India needs more focused measures to tap rooftop solar potential

By Editor


India aims to develop distributed or rooftop solar capacity of 40 gigawatts by 2022. It is part of the 100-gigawatt target the government has set.

However, the country is still a long way from achieving that target despite abundance of solar irradiation at 5.1 kilowatt hour per square meter and more than 300 sunny days on average in a year.

The ministry of new and renewable energy (MNRE) has stated in a report that India has the potential to develop 25 gigawatts of rooftop solar systems. And a rooftop solar power system on average generates 1-3 kilowatt hour of energy.

According to a report by the credit rating agency CARE Ratings, the inclusion of commercial buildings, shopping complexes and offices can further expand potential of rooftop solar power generation in India.

At present, India has installed capacity of only 300 megawatts of rooftop solar power systems. So, what is the country doing to capitalize on its rooftop solar potential?

Source: The Energy and Resources Institute (TERI)

In recent years India has been adopting various measures such as the adoption of National Action Plan on Climate Change (NAPCC), Jawaharlal Nehru National Solar Mission (JNNSM), and state-level policies aimed at increasing the share of renewable energy in its energy mix.

But the deployment of rooftop solar systems has been lagging due to the “lack of distinct policy framework and infrastructure support to address requirement of small scale decentralized SPV rooftop systems”, CARE has observed.

Globally, though, rooftop solar makes up significant share of solar energy capacity of nations. According to data published by The Energy and Resources Institute (TERI), the six top nations in rooftop solar installations have derived roughly 56 percent of their total installed capacity through rooftop solar installations.

Government support in terms of policies has been vital in the growth. While Feed-in Tariff (FiT) and capital subsidies are dominant among the schemes offered by countries such as Germany and Japan, USA is promoting distributed generation through tax credits and rebates.

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Government of India is also waking up to the potential of rooftop projects, which is evidenced by the projects taken up under Phase II of JNNSM as well as policies announced by states.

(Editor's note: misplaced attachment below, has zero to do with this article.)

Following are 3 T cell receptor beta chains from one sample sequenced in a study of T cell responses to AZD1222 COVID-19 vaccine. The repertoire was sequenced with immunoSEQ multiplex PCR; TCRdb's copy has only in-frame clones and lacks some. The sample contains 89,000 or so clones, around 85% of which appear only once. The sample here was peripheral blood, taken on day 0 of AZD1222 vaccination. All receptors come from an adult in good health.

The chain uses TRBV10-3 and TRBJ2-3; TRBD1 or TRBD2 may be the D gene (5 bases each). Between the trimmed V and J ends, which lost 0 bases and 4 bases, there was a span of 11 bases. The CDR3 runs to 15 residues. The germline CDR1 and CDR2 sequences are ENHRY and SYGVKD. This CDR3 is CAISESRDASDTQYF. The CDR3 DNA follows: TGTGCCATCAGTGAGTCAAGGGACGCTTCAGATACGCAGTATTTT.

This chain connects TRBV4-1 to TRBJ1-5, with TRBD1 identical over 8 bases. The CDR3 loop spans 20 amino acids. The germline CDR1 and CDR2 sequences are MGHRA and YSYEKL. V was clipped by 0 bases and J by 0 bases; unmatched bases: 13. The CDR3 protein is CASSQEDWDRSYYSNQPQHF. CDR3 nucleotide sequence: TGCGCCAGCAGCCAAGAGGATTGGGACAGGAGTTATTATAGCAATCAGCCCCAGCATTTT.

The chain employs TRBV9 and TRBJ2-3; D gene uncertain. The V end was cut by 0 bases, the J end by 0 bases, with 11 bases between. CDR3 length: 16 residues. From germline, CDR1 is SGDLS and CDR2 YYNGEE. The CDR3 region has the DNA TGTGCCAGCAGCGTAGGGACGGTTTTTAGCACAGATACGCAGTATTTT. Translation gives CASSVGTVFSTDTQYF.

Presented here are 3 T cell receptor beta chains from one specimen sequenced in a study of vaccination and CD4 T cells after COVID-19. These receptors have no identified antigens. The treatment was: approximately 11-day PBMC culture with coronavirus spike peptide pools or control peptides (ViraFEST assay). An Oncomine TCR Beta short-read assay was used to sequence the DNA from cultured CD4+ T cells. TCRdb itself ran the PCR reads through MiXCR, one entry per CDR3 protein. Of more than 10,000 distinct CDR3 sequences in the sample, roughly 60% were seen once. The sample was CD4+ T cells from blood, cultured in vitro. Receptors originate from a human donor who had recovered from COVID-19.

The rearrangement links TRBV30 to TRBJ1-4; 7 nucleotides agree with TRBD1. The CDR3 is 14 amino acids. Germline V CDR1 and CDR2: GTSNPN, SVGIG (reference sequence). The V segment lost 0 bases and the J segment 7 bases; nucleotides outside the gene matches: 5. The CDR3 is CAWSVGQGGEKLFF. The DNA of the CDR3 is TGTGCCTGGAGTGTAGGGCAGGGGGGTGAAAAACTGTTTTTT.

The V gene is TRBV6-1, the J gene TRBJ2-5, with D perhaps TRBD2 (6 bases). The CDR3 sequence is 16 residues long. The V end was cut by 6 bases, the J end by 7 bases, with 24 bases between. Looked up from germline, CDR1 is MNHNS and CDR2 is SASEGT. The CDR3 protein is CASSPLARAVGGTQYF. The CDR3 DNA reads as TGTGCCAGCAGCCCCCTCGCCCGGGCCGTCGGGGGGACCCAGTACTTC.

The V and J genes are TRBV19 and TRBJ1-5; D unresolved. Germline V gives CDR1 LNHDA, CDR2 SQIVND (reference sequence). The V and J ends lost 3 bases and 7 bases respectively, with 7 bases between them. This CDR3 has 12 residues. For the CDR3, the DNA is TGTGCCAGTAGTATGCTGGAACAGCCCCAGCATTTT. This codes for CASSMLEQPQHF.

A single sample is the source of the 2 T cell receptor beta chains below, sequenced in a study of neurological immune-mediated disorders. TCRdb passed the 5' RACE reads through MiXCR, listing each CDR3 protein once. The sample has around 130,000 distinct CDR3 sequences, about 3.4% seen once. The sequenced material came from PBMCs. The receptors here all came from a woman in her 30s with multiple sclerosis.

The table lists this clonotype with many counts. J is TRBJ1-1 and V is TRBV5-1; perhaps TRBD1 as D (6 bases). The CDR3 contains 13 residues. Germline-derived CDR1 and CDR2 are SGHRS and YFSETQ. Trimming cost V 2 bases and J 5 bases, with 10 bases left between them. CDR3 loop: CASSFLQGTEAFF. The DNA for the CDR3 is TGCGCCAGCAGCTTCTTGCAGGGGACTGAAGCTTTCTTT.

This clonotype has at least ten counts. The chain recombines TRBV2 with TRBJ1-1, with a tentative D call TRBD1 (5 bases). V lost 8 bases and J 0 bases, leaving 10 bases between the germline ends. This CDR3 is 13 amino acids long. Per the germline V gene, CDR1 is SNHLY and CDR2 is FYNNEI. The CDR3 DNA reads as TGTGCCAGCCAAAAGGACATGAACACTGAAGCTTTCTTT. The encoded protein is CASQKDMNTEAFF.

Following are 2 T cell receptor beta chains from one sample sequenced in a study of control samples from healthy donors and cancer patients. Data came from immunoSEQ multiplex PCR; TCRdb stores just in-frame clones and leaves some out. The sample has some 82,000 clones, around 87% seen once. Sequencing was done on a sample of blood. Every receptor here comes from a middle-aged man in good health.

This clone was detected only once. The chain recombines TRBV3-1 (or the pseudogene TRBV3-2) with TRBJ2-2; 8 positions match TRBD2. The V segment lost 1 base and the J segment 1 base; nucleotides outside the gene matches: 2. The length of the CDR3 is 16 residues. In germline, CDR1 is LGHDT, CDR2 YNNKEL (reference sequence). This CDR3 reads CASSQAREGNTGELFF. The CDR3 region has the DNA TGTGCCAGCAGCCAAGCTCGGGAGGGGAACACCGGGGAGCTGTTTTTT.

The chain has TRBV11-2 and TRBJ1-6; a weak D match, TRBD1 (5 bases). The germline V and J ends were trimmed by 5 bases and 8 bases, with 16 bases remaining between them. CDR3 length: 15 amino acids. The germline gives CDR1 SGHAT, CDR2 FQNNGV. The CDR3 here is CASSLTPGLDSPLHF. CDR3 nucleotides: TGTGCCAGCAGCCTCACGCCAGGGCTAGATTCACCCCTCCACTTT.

The efforts notwithstanding, India needs to do much to build a robust system that supports rooftop power generation. CARE has listed high upfront costs of solar installations among hurdles to rooftop solar power generation. This is despite reduction of panel costs by about 50 percent globally since 2011.

Installations without integrated storage require Rs1 lakh (about $1,500) per kilowatt without subsidy. Batteries, inverters and other storage paraphernalia add to the costs. And financing options are limited in the absence of precedents.

Even if challenges on the installation side are successfully met, there are more that remain in the grid itself. The grid is still not equipped to handle small scale power generation and there are fears of stability issues. And utilities are ill-equipped to monitor and verify power generation under the FiT approach.

Source: CARE

The absence of specifications for output from solar rooftop installations such as voltage, flicker, and synchronization for net-metering system poses issues in smooth integration with the grid.

The likelihood of reverse power flow and inefficient low voltage systems are still real problems with rooftop solar projects, CARE reports.

Above all, rooftop solar projects are yet to expand significantly due to the lack of awareness among consumers.

Solar power has achieved grid parity with commercial tariffs in many states. But rooftop installations are at very nascent stage in India. Capital subsidy alone may not be the solution to achieve targeted installations. Comprehensive solar solutions are the need of the hour, CARE notes.

“Implementation of SPV rooftop systems can be accelerated if solar solutions are easily available and accessible as a complete package; easy financial assistance is available and there is increasing awareness among consumers about its economic/environmental benefits.”

Ajith Kumar S

[email protected]

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